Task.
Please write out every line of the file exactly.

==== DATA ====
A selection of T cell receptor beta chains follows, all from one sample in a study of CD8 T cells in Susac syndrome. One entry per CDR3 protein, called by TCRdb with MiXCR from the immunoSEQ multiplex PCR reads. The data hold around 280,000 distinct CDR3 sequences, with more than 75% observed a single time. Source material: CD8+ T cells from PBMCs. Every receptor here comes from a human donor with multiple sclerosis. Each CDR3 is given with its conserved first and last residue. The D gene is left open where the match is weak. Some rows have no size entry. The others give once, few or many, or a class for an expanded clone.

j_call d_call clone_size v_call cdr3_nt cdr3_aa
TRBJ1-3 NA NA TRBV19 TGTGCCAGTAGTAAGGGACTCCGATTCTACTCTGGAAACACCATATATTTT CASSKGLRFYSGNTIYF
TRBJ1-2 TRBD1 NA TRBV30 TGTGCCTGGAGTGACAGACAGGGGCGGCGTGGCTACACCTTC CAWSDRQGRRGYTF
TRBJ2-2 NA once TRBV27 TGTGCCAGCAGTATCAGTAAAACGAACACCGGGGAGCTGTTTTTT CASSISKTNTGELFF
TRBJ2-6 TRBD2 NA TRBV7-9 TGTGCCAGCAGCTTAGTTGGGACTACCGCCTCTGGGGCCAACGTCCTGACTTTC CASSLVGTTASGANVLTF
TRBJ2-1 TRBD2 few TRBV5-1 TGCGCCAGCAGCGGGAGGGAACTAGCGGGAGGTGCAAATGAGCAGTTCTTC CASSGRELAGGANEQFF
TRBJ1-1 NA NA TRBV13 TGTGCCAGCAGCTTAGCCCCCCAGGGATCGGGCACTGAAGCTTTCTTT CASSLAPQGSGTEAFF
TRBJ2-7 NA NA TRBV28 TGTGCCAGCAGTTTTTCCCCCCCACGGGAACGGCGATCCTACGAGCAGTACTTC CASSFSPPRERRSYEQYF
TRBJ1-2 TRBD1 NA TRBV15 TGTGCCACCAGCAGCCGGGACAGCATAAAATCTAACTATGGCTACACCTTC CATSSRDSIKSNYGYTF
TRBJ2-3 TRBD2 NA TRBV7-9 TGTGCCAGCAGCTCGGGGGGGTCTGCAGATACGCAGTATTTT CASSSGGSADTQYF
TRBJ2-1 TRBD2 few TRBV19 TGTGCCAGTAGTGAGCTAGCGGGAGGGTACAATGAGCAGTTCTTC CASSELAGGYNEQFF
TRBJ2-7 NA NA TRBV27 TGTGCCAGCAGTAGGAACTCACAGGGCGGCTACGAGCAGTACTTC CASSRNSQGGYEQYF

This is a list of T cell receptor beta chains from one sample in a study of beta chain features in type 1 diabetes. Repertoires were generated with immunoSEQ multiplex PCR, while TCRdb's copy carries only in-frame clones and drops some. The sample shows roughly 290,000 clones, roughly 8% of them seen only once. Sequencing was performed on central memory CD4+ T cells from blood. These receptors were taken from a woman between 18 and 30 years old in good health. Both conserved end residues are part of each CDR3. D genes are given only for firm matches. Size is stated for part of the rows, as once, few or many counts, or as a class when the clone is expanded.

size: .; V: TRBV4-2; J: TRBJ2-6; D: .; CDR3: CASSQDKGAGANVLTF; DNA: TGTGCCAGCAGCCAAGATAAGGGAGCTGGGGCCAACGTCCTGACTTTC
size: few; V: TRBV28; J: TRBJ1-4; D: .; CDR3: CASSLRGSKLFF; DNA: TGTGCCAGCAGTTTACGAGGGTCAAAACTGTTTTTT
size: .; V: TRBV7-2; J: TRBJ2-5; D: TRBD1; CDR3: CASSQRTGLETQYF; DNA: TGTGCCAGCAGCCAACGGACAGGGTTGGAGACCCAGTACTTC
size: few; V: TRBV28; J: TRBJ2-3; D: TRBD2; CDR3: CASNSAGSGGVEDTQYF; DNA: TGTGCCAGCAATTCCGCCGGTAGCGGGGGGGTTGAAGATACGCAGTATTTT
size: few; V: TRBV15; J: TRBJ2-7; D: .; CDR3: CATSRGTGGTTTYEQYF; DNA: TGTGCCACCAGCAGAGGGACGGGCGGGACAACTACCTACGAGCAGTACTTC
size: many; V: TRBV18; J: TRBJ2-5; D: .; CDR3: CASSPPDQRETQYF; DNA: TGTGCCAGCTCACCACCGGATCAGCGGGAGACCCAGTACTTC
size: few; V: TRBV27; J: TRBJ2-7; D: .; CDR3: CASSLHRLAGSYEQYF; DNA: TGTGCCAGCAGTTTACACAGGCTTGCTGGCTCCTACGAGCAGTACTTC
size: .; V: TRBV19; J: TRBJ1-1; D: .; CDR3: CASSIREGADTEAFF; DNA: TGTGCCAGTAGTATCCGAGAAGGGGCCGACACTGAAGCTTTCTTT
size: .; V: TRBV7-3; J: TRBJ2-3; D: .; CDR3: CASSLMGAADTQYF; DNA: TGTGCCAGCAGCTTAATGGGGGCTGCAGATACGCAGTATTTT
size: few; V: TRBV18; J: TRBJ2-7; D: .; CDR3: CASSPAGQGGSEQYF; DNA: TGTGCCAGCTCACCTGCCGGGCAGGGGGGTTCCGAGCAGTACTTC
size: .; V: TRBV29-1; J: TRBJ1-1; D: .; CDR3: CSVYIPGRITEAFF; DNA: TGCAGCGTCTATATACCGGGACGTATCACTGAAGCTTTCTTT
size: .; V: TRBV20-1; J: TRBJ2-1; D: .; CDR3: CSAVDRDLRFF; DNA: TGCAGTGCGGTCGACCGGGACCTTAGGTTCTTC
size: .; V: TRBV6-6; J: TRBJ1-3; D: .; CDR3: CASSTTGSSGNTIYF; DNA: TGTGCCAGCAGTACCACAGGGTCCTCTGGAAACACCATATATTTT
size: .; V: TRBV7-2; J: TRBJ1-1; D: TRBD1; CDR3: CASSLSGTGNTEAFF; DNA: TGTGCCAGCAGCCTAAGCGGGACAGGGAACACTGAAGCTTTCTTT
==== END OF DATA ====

A selection of T cell receptor beta chains follows, all from one sample in a study of CD8 T cells in Susac syndrome. One entry per CDR3 protein, called by TCRdb with MiXCR from the immunoSEQ multiplex PCR reads. The data hold around 280,000 distinct CDR3 sequences, with more than 75% observed a single time. Source material: CD8+ T cells from PBMCs. Every receptor here comes from a human donor with multiple sclerosis. Each CDR3 is given with its conserved first and last residue. The D gene is left open where the match is weak. Some rows have no size entry. The others give once, few or many, or a class for an expanded clone.

j_call d_call clone_size v_call cdr3_nt cdr3_aa
TRBJ1-3 NA NA TRBV19 TGTGCCAGTAGTAAGGGACTCCGATTCTACTCTGGAAACACCATATATTTT CASSKGLRFYSGNTIYF
TRBJ1-2 TRBD1 NA TRBV30 TGTGCCTGGAGTGACAGACAGGGGCGGCGTGGCTACACCTTC CAWSDRQGRRGYTF
TRBJ2-2 NA once TRBV27 TGTGCCAGCAGTATCAGTAAAACGAACACCGGGGAGCTGTTTTTT CASSISKTNTGELFF
TRBJ2-6 TRBD2 NA TRBV7-9 TGTGCCAGCAGCTTAGTTGGGACTACCGCCTCTGGGGCCAACGTCCTGACTTTC CASSLVGTTASGANVLTF
TRBJ2-1 TRBD2 few TRBV5-1 TGCGCCAGCAGCGGGAGGGAACTAGCGGGAGGTGCAAATGAGCAGTTCTTC CASSGRELAGGANEQFF
TRBJ1-1 NA NA TRBV13 TGTGCCAGCAGCTTAGCCCCCCAGGGATCGGGCACTGAAGCTTTCTTT CASSLAPQGSGTEAFF
TRBJ2-7 NA NA TRBV28 TGTGCCAGCAGTTTTTCCCCCCCACGGGAACGGCGATCCTACGAGCAGTACTTC CASSFSPPRERRSYEQYF
TRBJ1-2 TRBD1 NA TRBV15 TGTGCCACCAGCAGCCGGGACAGCATAAAATCTAACTATGGCTACACCTTC CATSSRDSIKSNYGYTF
TRBJ2-3 TRBD2 NA TRBV7-9 TGTGCCAGCAGCTCGGGGGGGTCTGCAGATACGCAGTATTTT CASSSGGSADTQYF
TRBJ2-1 TRBD2 few TRBV19 TGTGCCAGTAGTGAGCTAGCGGGAGGGTACAATGAGCAGTTCTTC CASSELAGGYNEQFF
TRBJ2-7 NA NA TRBV27 TGTGCCAGCAGTAGGAACTCACAGGGCGGCTACGAGCAGTACTTC CASSRNSQGGYEQYF

This is a list of T cell receptor beta chains from one sample in a study of beta chain features in type 1 diabetes. Repertoires were generated with immunoSEQ multiplex PCR, while TCRdb's copy carries only in-frame clones and drops some. The sample shows roughly 290,000 clones, roughly 8% of them seen only once. Sequencing was performed on central memory CD4+ T cells from blood. These receptors were taken from a woman between 18 and 30 years old in good health. Both conserved end residues are part of each CDR3. D genes are given only for firm matches. Size is stated for part of the rows, as once, few or many counts, or as a class when the clone is expanded.

size: .; V: TRBV4-2; J: TRBJ2-6; D: .; CDR3: CASSQDKGAGANVLTF; DNA: TGTGCCAGCAGCCAAGATAAGGGAGCTGGGGCCAACGTCCTGACTTTC
size: few; V: TRBV28; J: TRBJ1-4; D: .; CDR3: CASSLRGSKLFF; DNA: TGTGCCAGCAGTTTACGAGGGTCAAAACTGTTTTTT
size: .; V: TRBV7-2; J: TRBJ2-5; D: TRBD1; CDR3: CASSQRTGLETQYF; DNA: TGTGCCAGCAGCCAACGGACAGGGTTGGAGACCCAGTACTTC
size: few; V: TRBV28; J: TRBJ2-3; D: TRBD2; CDR3: CASNSAGSGGVEDTQYF; DNA: TGTGCCAGCAATTCCGCCGGTAGCGGGGGGGTTGAAGATACGCAGTATTTT
size: few; V: TRBV15; J: TRBJ2-7; D: .; CDR3: CATSRGTGGTTTYEQYF; DNA: TGTGCCACCAGCAGAGGGACGGGCGGGACAACTACCTACGAGCAGTACTTC
size: many; V: TRBV18; J: TRBJ2-5; D: .; CDR3: CASSPPDQRETQYF; DNA: TGTGCCAGCTCACCACCGGATCAGCGGGAGACCCAGTACTTC
size: few; V: TRBV27; J: TRBJ2-7; D: .; CDR3: CASSLHRLAGSYEQYF; DNA: TGTGCCAGCAGTTTACACAGGCTTGCTGGCTCCTACGAGCAGTACTTC
size: .; V: TRBV19; J: TRBJ1-1; D: .; CDR3: CASSIREGADTEAFF; DNA: TGTGCCAGTAGTATCCGAGAAGGGGCCGACACTGAAGCTTTCTTT
size: .; V: TRBV7-3; J: TRBJ2-3; D: .; CDR3: CASSLMGAADTQYF; DNA: TGTGCCAGCAGCTTAATGGGGGCTGCAGATACGCAGTATTTT
size: few; V: TRBV18; J: TRBJ2-7; D: .; CDR3: CASSPAGQGGSEQYF; DNA: TGTGCCAGCTCACCTGCCGGGCAGGGGGGTTCCGAGCAGTACTTC
size: .; V: TRBV29-1; J: TRBJ1-1; D: .; CDR3: CSVYIPGRITEAFF; DNA: TGCAGCGTCTATATACCGGGACGTATCACTGAAGCTTTCTTT
size: .; V: TRBV20-1; J: TRBJ2-1; D: .; CDR3: CSAVDRDLRFF; DNA: TGCAGTGCGGTCGACCGGGACCTTAGGTTCTTC
size: .; V: TRBV6-6; J: TRBJ1-3; D: .; CDR3: CASSTTGSSGNTIYF; DNA: TGTGCCAGCAGTACCACAGGGTCCTCTGGAAACACCATATATTTT
size: .; V: TRBV7-2; J: TRBJ1-1; D: TRBD1; CDR3: CASSLSGTGNTEAFF; DNA: TGTGCCAGCAGCCTAAGCGGGACAGGGAACACTGAAGCTTTCTTT